The ingredient list looks long, but Tokyo Tina chef Sushil Aryal says you shouldn’t be intimidated – it doesn’t mean it’s hard to make. He also adds, “all ingredients can be found in an Asian grocer and they can easily be used in multiple dishes after.”

His miso-baked cauliflower came about through the Melbourne restaurant's collaboration with Federation Square a couple of years ago, which focused on food sustainability. “[It was about finding food] people should eat more off in the next 25 years. I decided to use cauliflower as it's packed with flavour and perfect to use as a meat substitute,” he says.

Aryal’s recipe has a mix of Asian and European ingredients, and has a real depth thanks to the umami-packed miso. “The walnut and tofu cream goes really well with the firm texture of cauliflower, and there’s a hint of chilli from the dressing. You generally don’t find walnut being used in Asian cooking but when it's used correctly it's great, especially with cauliflower,” he says.

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He has a couple of tricks to make the dish easier, and tips to navigate any kitchen shortcomings you might have. For example, if you don’t have a pot large enough to fit a whole cauliflower, cut it in half. You can also buy furikake from any good Japanese store to save time and effort.

“If you really want to speed up the process, you can cut the cauliflower into small florets and pan fry with oil. Once cooked, add miso paste to the pan and toss. It's just as good without blanching the cauliflower and roasting it whole, though visually it's not quite as impressive.”

And experiment, he says. “You can use whatever vegetable is in season. Instead of cauliflower you could use Jerusalem artichokes or pumpkin. It's just as good, if not even better.”

Miso-baked cauliflower
Serves 4
Preparation time: 30 minutes
Cooking time: 40 minutes

White miso paste rub
100g white miso paste

20ml sesame oil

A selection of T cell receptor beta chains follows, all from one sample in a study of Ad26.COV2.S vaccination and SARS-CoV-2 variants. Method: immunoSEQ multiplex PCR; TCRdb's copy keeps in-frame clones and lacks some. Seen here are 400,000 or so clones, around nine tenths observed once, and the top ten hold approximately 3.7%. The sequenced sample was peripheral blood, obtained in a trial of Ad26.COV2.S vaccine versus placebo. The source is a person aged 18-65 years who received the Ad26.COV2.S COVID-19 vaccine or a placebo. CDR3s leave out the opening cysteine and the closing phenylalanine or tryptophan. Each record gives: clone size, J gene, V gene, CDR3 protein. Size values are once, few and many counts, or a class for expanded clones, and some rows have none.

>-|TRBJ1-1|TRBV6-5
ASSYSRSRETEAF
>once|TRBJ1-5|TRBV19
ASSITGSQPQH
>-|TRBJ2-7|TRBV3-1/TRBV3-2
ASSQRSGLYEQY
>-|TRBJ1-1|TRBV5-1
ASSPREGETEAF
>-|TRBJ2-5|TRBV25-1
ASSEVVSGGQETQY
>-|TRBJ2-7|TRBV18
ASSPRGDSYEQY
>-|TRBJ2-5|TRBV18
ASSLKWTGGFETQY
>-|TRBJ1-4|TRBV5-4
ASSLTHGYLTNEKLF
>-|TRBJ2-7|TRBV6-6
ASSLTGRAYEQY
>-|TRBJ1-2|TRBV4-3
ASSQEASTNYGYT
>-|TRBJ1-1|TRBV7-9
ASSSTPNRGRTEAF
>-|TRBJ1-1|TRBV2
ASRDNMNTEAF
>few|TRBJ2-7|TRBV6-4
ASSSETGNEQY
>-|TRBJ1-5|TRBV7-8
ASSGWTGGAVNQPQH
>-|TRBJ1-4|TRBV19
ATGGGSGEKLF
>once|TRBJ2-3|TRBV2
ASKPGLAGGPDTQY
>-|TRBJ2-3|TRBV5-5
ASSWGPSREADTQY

10ml vegetable oil
10ml sake
10g sugar
10ml soy sauce
10ml mirin
1 whole cauliflower

Walnut and tofu emulsion
50ml soy milk
50g walnuts
250ml oil
20ml sherry vinegar

15g koji (or substitute with salt, according to taste)

50g silken tofu


10g togarashi
2g dried nori sheets, shredded
5g white and black sesame seeds
2g sugar

1g salt


Coriander leaves, picked
Spring onion, cut into small rounds
1 walnut, finely grated with a microplane

Preheat an oven to 200 degrees Celsius. Combine the white miso paste, sesame oil, vegetable oil, sake, soy sauce and mirin in a bowl and mix until smooth.

Bring water to a boil in a large pot. Add the whole cauliflower and simmer for 10 minutes. Remove. Once cool, rub the white miso paste into the cauliflower and place in the oven for 20–30 minutes until it forms a nice crust and colour.

While the cauliflower is roasting, make the walnut and tofu emulsion by blending the walnut, soy milk and tofu in the blender. Slowly add oil until the emulsion thickens. Season with koji and sherry vinegar.

Mix the togarashi, nori sheets, white and black sesame seeds, sugar and salt in a mortar and pestle and crush slightly to make furikake.

To assemble, spread the emulsion on a large plate. Place the cauliflower on top, sprinkle with furikake and garnish.

Looking for more cooking inspiration? See Broadsheet’s recipe hub.